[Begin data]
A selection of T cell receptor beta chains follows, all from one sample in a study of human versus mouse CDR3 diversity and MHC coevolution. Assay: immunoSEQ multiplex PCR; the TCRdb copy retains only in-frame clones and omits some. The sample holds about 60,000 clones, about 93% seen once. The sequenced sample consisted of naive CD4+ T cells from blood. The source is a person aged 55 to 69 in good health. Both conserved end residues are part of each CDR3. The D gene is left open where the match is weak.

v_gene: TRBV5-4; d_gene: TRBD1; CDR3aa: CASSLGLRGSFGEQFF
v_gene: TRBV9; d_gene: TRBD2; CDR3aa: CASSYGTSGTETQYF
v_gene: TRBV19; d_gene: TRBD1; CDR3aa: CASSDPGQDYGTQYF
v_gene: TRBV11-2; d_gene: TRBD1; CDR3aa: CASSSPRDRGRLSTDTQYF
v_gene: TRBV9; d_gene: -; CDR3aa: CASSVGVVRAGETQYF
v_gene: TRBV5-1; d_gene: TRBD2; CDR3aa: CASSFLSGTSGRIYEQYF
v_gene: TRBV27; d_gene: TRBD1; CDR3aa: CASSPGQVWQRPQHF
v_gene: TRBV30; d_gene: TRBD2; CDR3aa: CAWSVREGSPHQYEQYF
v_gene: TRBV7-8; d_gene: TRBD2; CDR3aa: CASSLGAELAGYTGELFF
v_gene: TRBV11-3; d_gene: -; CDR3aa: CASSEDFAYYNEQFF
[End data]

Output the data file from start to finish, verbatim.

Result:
A selection of T cell receptor beta chains follows, all from one sample in a study of human versus mouse CDR3 diversity and MHC coevolution. Assay: immunoSEQ multiplex PCR; the TCRdb copy retains only in-frame clones and omits some. The sample holds about 60,000 clones, about 93% seen once. The sequenced sample consisted of naive CD4+ T cells from blood. The source is a person aged 55 to 69 in good health. Both conserved end residues are part of each CDR3. The D gene is left open where the match is weak.

v_gene: TRBV5-4; d_gene: TRBD1; CDR3aa: CASSLGLRGSFGEQFF
v_gene: TRBV9; d_gene: TRBD2; CDR3aa: CASSYGTSGTETQYF
v_gene: TRBV19; d_gene: TRBD1; CDR3aa: CASSDPGQDYGTQYF
v_gene: TRBV11-2; d_gene: TRBD1; CDR3aa: CASSSPRDRGRLSTDTQYF
v_gene: TRBV9; d_gene: -; CDR3aa: CASSVGVVRAGETQYF
v_gene: TRBV5-1; d_gene: TRBD2; CDR3aa: CASSFLSGTSGRIYEQYF
v_gene: TRBV27; d_gene: TRBD1; CDR3aa: CASSPGQVWQRPQHF
v_gene: TRBV30; d_gene: TRBD2; CDR3aa: CAWSVREGSPHQYEQYF
v_gene: TRBV7-8; d_gene: TRBD2; CDR3aa: CASSLGAELAGYTGELFF
v_gene: TRBV11-3; d_gene: -; CDR3aa: CASSEDFAYYNEQFF